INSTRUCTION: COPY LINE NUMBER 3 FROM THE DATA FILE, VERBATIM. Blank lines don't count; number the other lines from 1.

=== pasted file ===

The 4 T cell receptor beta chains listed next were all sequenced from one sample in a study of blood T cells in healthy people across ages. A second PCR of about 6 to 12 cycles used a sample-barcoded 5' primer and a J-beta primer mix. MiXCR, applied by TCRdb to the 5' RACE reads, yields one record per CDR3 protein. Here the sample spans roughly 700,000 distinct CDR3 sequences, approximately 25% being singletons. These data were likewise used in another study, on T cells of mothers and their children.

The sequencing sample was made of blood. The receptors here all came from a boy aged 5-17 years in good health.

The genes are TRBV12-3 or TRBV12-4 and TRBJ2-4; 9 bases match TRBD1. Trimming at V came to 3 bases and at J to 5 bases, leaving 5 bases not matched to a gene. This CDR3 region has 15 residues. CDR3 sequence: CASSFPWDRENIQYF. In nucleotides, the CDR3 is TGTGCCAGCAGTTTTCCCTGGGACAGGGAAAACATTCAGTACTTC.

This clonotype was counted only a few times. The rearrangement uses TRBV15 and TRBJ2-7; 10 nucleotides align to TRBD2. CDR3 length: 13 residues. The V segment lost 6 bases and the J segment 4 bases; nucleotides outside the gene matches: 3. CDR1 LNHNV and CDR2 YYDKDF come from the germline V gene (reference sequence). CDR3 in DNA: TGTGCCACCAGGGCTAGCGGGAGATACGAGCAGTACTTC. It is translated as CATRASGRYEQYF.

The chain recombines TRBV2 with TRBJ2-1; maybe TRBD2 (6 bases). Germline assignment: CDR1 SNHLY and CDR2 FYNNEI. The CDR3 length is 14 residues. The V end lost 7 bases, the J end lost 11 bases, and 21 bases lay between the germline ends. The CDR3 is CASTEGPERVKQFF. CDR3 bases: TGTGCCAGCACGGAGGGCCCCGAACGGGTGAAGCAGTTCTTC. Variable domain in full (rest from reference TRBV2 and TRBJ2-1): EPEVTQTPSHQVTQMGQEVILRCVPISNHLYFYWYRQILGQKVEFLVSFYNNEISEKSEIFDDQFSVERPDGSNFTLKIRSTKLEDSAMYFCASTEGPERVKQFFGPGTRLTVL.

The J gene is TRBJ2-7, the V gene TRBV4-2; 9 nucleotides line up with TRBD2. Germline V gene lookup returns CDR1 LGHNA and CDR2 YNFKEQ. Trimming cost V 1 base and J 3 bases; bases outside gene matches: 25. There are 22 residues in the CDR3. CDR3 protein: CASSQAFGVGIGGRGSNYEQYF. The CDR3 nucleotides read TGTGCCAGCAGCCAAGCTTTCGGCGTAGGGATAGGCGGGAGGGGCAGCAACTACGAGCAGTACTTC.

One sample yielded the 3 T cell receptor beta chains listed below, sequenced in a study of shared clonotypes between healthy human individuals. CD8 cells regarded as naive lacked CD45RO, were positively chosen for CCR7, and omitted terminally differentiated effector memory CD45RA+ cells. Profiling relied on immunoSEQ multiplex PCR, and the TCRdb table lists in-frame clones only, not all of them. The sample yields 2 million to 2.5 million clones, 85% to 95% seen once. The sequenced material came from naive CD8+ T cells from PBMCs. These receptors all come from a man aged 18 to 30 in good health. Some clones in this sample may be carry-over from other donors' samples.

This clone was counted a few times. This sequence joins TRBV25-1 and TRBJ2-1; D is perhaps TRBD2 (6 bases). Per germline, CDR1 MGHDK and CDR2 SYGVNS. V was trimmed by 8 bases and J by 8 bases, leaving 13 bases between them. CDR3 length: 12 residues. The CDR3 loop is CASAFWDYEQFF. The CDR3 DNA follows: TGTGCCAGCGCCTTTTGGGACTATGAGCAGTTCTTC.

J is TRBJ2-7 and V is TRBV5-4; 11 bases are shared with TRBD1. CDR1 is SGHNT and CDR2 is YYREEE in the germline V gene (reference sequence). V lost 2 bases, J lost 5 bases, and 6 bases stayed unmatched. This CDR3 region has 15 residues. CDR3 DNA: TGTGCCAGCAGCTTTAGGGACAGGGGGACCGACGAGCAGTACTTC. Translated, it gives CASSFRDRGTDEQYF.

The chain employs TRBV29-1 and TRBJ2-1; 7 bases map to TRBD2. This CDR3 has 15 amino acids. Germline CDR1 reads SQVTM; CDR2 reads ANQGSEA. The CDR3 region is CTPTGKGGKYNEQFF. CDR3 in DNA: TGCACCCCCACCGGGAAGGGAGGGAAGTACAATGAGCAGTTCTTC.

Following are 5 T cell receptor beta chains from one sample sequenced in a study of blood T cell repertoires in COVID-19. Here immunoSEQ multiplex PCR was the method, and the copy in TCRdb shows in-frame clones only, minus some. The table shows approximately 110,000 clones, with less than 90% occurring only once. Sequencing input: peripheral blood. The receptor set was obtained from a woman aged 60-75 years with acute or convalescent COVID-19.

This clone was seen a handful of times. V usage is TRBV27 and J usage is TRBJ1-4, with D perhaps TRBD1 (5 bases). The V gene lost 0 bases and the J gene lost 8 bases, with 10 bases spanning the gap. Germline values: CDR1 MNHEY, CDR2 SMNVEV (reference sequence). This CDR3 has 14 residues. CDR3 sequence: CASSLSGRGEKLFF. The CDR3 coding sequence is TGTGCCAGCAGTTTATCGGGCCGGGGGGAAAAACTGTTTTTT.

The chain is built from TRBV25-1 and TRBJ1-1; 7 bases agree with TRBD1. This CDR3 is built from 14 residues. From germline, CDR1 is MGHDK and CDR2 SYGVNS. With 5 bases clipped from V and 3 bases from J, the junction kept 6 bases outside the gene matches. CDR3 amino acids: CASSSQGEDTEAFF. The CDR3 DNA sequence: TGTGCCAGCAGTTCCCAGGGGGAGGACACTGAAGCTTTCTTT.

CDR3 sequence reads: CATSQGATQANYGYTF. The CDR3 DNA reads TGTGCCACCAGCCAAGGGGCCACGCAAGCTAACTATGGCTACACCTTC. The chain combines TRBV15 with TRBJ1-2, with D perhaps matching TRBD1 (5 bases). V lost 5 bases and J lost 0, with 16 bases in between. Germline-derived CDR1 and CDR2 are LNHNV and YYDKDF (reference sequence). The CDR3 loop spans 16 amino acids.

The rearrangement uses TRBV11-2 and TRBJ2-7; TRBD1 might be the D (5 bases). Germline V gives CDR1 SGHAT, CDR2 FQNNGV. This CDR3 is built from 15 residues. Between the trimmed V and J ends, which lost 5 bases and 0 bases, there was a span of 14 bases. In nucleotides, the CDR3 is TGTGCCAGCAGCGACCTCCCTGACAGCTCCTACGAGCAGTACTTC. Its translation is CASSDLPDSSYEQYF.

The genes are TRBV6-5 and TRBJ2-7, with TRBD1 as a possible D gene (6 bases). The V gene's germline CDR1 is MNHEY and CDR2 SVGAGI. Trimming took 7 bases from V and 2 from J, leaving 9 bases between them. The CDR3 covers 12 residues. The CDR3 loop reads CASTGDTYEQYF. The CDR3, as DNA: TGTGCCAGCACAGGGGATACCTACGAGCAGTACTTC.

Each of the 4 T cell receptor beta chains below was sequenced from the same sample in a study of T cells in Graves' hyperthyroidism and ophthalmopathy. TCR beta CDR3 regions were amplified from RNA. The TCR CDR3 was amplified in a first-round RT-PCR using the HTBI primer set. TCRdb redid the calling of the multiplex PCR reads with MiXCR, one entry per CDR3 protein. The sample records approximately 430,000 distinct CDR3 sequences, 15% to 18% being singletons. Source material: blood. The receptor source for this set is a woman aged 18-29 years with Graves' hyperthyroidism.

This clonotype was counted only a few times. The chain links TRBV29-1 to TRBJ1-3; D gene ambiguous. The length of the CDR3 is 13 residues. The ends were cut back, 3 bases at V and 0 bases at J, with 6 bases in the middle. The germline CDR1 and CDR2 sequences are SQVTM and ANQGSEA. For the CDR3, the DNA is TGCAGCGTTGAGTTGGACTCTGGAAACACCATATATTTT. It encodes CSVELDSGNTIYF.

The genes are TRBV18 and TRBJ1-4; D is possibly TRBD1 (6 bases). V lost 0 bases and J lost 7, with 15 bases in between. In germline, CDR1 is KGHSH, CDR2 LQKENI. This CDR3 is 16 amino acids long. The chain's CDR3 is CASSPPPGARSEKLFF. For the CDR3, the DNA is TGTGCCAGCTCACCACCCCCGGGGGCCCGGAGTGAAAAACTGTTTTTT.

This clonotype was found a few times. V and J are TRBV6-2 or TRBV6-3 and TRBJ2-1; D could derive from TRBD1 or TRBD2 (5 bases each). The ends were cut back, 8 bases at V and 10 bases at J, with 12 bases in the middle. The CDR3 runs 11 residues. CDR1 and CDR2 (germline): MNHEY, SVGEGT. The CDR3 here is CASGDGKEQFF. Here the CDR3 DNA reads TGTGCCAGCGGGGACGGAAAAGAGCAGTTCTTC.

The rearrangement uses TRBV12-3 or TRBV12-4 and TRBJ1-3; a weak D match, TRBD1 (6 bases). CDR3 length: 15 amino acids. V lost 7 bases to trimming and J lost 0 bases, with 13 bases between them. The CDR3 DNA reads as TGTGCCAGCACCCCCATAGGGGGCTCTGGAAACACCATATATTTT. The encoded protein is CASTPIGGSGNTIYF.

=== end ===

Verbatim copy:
The genes are TRBV12-3 or TRBV12-4 and TRBJ2-4; 9 bases match TRBD1. Trimming at V came to 3 bases and at J to 5 bases, leaving 5 bases not matched to a gene. This CDR3 region has 15 residues. CDR3 sequence: CASSFPWDRENIQYF. In nucleotides, the CDR3 is TGTGCCAGCAGTTTTCCCTGGGACAGGGAAAACATTCAGTACTTC.